Hereditary cancer includes all types of cancer that develops because of gene mutation passed from a parent to child. Inheritance of gene mutation does not mean a person might develop cancer, but it increases the risks of having cancer. According to research, cancer is not inherited, but the gene mutation that increases the chances of developing various types of cancer is the one that may be passed from parent to child (Ellis, 2011). This paper discusses the common types of hereditary cancer.
The commonly inherited types of cancer include:
All types of breast cancer are caused by multiple gene mutation. Sometimes the initial mutation can be inherited or may occur after conception. Inherited gene mutation is said to be responsible of all 27% cases of breast cancer. There are two types of mutation associated with early breast cancer in many families. These include BRCA1 and BRCA2.
Prostate cancer is said run across some families. This suggests that in some cases, there might be an inherited or genetic factor. Having a brother or father with prostate cancer is said to double the risk of developing this disease. The risk is said to be higher for those who have an affected brother, and lower to those with an affected father. However, it is higher for those with several affected relatives especially if the relatives developed it at a young age.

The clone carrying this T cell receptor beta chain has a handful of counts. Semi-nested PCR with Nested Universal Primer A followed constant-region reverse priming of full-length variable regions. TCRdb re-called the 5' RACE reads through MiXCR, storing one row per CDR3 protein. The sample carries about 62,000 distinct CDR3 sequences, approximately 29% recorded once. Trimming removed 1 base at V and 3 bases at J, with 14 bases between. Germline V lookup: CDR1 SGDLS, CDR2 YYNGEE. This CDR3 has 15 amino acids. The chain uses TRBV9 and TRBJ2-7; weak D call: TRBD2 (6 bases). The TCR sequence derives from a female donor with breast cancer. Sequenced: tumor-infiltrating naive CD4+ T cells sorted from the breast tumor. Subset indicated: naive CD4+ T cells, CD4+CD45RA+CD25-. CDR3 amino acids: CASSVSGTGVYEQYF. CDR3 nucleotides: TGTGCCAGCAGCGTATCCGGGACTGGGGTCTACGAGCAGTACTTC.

Although 90% of ovarian cancer cases develop sporadically, 10% of women with ovarian cancer are said to inherit the gene mutations that caused the disease. Ovarian cancer in women with families with the history of ovarian cancer develops at an early age than sporadic cancer.
Colorectal cancer is said to be inherited or hereditary when several generations of a family have developed the disease. Several gene mutations that cause colorectal cancer and allow it to be transmitted to various family members have been found. These include familial adenomarous polyposis and nonpolyposis colorectal cancer. These two can affect both sexes, and children with parents having these gene mutations have 50% chance of inheriting the gene mutations (Rodriguez-Bigas, 2010).
Ellis, C. N. (2011). Inherited cancer syndromes: Current clinical management. New York: Springer.
Rodriguez-Bigas, M. A. (2010). Hereditary colorectal cancer. New York: Springer.
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